On Tuesday, US stocks had wrapped up the session in a mixed complexion with trade-sensitive Dow and benchmark S&P 500 faltering on a slew of second-rated earnings’ reports, while tech-heavy Nasdaq eked out gains ahead of a number of mega-cap tech giants’ quarterly results.
In point of fact, Tuesday’s tottering in the Wall St. was almost entirely goaded by a spike in pandemic cases across the United States and Europe, while waning hopes of a US stimulus bill ahead of the November 3 election day had added to further strains.
Apart from that, US consumer confidence data for October had also tormented investors’ morale, as the American consumers’ confidence had plunged to a nearly four-year low this month, while a 2.1 per cent rise in US core capital goods orders in September, the index’s highest level in six years, had failed to ward off an utter reluctancy among market participants to open up new buying positions.
Wall Street falls as fading hopes of a stimulus bill weigh
Notably, US stocks had opened up the Tuesday’s market mostly lower, while investors’ sentiments slumped further after the White House officials had said that a pandemic relief bill could come in “weeks,” suggesting a pandemic stimulus is highly unlikely before the election day.
Besides, a sharp decline in consumer confidence in three of the swing US states ahead of the November 3 presidential election had downplayed a robust quarterly earnings’ report of Microsoft Corp. which faltered as much as 2 per cent in post-market trading, while shares’ prices of the drugmaker Eli Lilly & Co.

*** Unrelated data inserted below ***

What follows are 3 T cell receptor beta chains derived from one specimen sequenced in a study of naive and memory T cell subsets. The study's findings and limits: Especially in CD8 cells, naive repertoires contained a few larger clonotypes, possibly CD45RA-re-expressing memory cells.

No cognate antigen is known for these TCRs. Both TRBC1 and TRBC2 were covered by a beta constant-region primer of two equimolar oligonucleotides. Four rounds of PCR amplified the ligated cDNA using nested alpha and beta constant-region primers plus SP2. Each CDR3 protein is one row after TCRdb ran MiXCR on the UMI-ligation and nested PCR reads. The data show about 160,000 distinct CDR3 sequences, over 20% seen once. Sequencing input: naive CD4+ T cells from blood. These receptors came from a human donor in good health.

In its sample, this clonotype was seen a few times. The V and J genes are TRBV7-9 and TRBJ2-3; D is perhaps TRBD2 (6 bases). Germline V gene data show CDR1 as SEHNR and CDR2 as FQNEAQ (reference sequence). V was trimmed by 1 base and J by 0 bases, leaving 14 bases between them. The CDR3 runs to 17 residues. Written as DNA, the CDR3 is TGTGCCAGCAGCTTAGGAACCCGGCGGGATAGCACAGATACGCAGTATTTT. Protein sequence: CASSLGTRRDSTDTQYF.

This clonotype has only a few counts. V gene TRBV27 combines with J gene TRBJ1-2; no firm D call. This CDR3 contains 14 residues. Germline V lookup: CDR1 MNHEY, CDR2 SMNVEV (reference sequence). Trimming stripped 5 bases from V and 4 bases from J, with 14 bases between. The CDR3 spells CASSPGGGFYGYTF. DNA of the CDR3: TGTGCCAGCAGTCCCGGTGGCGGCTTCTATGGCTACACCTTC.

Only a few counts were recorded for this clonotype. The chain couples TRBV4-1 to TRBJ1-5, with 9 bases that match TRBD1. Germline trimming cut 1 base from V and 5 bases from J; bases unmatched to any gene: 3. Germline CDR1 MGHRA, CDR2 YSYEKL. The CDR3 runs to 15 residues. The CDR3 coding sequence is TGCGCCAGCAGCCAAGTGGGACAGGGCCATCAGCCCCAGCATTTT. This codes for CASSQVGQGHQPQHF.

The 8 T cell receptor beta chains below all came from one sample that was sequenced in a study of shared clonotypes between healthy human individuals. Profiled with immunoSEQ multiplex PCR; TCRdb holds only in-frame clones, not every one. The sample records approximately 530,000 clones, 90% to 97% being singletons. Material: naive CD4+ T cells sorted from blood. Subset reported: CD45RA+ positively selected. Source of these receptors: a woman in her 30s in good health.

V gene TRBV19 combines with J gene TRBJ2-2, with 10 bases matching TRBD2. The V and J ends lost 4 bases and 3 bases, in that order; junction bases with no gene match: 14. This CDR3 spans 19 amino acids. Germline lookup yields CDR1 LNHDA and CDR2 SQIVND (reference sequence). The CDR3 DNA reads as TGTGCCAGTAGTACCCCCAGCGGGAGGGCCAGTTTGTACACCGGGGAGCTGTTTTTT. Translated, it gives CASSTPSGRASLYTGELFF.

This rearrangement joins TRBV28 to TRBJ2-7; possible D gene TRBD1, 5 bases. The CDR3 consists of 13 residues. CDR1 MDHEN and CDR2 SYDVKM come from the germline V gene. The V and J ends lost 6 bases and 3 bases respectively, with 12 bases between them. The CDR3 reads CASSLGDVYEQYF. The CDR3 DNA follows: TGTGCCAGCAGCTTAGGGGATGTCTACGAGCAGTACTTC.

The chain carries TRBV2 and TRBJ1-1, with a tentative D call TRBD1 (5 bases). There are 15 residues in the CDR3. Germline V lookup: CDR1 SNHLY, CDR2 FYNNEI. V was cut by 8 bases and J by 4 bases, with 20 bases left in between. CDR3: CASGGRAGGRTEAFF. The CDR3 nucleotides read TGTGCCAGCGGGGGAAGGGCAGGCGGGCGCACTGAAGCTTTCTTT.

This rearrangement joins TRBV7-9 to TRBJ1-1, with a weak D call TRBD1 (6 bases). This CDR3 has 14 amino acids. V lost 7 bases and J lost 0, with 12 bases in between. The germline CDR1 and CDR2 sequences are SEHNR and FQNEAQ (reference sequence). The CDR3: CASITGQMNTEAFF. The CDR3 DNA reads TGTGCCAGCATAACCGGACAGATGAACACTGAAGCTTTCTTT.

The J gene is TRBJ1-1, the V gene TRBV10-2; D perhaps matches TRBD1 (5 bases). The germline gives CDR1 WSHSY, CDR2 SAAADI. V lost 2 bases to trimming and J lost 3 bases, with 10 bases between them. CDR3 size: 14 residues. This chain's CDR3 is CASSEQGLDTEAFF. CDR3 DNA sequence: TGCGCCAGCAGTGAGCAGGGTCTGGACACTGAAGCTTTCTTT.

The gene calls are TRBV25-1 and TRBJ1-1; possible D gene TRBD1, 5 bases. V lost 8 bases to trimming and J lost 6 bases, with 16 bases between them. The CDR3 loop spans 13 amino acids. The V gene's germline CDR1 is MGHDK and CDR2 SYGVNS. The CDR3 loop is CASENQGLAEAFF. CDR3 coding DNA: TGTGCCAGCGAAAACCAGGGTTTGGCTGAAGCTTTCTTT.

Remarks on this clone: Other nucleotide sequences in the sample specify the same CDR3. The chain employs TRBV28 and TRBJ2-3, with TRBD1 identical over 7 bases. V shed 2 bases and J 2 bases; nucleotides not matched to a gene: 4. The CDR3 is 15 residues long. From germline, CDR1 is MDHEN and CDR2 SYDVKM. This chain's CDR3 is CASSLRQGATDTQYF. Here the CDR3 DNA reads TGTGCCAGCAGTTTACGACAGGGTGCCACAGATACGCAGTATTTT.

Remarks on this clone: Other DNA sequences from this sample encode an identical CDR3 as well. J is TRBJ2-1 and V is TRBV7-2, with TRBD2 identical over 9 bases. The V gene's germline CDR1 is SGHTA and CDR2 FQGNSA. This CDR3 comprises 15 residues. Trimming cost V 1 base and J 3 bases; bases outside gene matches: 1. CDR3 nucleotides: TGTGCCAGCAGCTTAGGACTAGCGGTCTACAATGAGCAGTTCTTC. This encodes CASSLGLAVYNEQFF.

were jolted 6.9 per cent after its quarterly profit had taken a heavy beating due to an increase in expenses to develop a potential pandemic treatment. Quoting statistics, on the day’s Wall Street round off, the trade-sensitive Dow dwindled 0.80 per cent to 27,463.19 and S&P 500 shed 0.30 per cent to 3,390.68, while the tech-heavy Nasdaq gained 0.64 per cent to wind down the day at 11,431.35.
Meanwhile, addressing Tuesday’s tumble in the Wall St. as a flight-to-safety response among the investors, a head of fixed income strategy at WisdomTree Investments, Kevin Flanagan said, “This pullback that we’ve seen is a little bit more of a risk-off move as an additional stimulus package now has been pushed aside. That led to some disappointment. ”